Thursday, May 3, 2012

Red Wine Pickled Ramps

The gift that keeps on giving.  Pickling allows you to eat spring and summer veggies all year round.   Historically pickling is how people survived hard winters.  Lets face facts back then people didn't have supermarkets with produce from Chile, or hydro Tomatoes from New Zealand, they had their crop in the late summer and that's it. They HAD to find a way to preserve there crop so there kids didn't starve.   It's amazing how our ancestors took a necessity and made it an art form.  Even today adults, kids around the world eat pickles everyday but not out of necessity. You can buy fresh cucumbers at any supermarket around the world.  They eat them because they are sweet, sour, spicy and delicious.  They are even super healthy snacks as well.  Stop the bull shit and go get some jars (they come with pickle recipes!), hit a farmers market get your favorite veggies and give it a go.  Here is a real simple recipe for pickled ramps.  Chef Jeff inspired me with his red wine ramps but this has my own twist on it.    

  • 2 cups red wine vinegar
  • 1 cup water
  • 1-1.5 lb ramp bottoms
  • 5-10 piquin peppers
  • 2 tbs salt
  • 2 tbs honey
heat up vinegar and water until steaming then add salt, honey and peppers.  when salt and honey are dissolved, fill jars 3/4 up with ramps and then fill with pickling liquid to the line on the jar.  Let ferment for 2 weeks before enjoying.  


Growing up in my house especially in the summer pesto was always a favorite.  Most of the time it was the traditional genovese style with basil, garlic and pine nuts.

Ramp greens are just as flavorful as the bulbs so there is no reason to waste them.  Simple saute: garlic oil pancetta, or garlic oil anchovies but I'm doing a pesto with sage, parsley and toasted almonds.

  • 3 large bunches of fresh ramp tops
  • 2/3 cup of almond slivers (toasted)
  • 1 buch of fresh parsley with the stems
  • 10-20 sage leaves ( depends how sagey you want it)
  • 1/2 cup Extra Virgin Olive Oil
  • Salt to taste
  • 1/2 cup grated hard Pecorino 
Blanch ramps, parsley, and sage in salted boiling water for 2-3 min then shock in an ice bath.  add to a food processor with almonds and pulse.  Stream in EVOO until all ingredients are incorporated but not completely smooth.  If you have any balls you will grind all of this in a giant mortar and pestle.  Salt to taste.  Now this can be spread on toasted crusty bread topped with burrata, tomatoes, you can dress  pasta with it, put it in pasta like a ravioli or tortellini.  The flavor is like nothing else you can get at the market.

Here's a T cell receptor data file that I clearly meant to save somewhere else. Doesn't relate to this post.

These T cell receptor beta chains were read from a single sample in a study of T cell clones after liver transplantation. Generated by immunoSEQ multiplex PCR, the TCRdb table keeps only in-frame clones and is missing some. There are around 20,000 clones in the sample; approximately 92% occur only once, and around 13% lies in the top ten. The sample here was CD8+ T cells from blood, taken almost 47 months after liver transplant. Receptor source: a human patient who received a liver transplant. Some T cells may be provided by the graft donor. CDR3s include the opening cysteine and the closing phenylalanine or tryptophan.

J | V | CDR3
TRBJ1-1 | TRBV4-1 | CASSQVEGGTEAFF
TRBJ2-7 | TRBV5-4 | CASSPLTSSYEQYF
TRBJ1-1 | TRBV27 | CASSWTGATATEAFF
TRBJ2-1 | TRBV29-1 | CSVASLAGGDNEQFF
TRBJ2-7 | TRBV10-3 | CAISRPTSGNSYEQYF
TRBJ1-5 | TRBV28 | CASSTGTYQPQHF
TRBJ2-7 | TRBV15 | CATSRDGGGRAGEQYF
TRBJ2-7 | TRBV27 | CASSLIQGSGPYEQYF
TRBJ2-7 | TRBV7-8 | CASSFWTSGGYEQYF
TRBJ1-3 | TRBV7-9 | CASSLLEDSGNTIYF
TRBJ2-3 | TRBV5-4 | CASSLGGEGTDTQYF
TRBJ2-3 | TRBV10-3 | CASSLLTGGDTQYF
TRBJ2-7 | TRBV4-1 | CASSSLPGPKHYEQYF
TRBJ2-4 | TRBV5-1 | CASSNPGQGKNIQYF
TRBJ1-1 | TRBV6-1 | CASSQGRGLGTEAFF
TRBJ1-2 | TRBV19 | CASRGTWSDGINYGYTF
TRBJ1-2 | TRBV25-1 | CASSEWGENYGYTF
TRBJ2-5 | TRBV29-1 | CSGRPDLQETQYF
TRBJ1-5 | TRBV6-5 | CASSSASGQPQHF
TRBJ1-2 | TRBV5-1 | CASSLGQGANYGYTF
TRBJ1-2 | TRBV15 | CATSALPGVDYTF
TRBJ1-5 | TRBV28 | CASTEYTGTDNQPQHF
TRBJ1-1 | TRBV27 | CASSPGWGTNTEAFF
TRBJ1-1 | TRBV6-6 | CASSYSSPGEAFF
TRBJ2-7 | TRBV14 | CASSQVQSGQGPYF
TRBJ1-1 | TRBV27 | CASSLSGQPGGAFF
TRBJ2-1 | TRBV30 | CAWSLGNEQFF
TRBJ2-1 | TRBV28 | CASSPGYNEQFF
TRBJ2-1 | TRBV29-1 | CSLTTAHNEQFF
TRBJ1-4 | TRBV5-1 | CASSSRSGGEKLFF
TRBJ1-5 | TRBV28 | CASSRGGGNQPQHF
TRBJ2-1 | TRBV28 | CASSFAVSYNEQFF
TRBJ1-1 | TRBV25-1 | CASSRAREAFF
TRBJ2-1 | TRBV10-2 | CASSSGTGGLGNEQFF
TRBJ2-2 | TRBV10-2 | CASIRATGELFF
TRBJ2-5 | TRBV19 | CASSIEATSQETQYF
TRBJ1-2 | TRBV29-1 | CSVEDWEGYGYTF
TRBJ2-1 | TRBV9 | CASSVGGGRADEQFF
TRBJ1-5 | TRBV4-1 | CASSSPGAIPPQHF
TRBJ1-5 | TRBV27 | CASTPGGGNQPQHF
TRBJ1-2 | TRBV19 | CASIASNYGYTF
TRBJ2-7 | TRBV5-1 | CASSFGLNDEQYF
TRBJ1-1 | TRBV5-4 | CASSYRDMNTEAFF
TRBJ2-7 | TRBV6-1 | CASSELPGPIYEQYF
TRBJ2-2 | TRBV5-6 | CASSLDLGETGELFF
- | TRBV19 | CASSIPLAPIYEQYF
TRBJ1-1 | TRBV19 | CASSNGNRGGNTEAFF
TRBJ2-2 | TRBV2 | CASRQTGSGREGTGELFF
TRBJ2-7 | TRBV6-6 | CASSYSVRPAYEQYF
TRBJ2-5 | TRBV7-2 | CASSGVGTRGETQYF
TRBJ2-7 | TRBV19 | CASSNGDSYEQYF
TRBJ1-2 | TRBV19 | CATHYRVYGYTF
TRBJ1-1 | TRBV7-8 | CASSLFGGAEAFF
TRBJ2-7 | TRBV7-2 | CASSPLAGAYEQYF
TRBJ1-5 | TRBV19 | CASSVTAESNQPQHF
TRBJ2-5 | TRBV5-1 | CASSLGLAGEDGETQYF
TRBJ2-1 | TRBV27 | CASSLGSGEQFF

Ahhh Italian comfort food but with a North American twist. Italian food is all about getting the FRESHEST ingredients from dirt to table in the shortest amount of time no matter what part of the world your in.  On Long Island we have Ramps baby.  This is a great quality Rigatoni Napolitana dressed with the ramp pesto,  home made peperoncino and some ridiculous olive oil my family brought back from Puglia.  Dusted with Pecorino Crotonese from my father in law's town in Calabria and boom...spring and passion in a bowl.  

Ramp it up

My first time finding ramps was a mistake. A few years ago  I was walking though a Long Island state park in late March and the trees barley had leaves most of them still just budding.  I've come to love these woods after mushroom hunting there so now I will go for walks all year round.  Ground cover was primarily dead leaves but out of the corner of my eye I notice a huge patch of what looks like giant grass blade patches.  They were beautiful so I took a photo and went on my way.  Later that day after a little due dille I discovered they were ramps and have been harvesting there every year since.

Because of some business in L.A. I worried I may not get the chance this year.  Over the past 7 weeks I've eaten ramps at almost every restaurant we went too, Michelin rated or not so needless to say I am inspired and need an outlet. The morning after I landed was an ugly rainy day but there was no keeping me out of those woods.

It took a while but I finally found a few nice patches between all of the other ground cover.

This is by far my favorite wild edible to eat. Amazingly flavorful when eaten raw. It docent have the spicy bite you would get from raw onion and they are extremely sweet.  You can saute, roast, braise these bad boys but I'm going to pickle most of them.  I love popping a jar of them in the middle of the summer and eating them with some BBQ or a sandwich.  This way I can make them last all year and wont be such a ramp crack head come fall.

Bright green leaves, purple stem and stark white bulbs they are the most STUNNING!   Not to mention at a farmers market the cost three dollars for a small bunch so get off the couch, put down the beer, and get your hiking boots on right now.  They are in there waiting for you but only for another week or so.  Take action!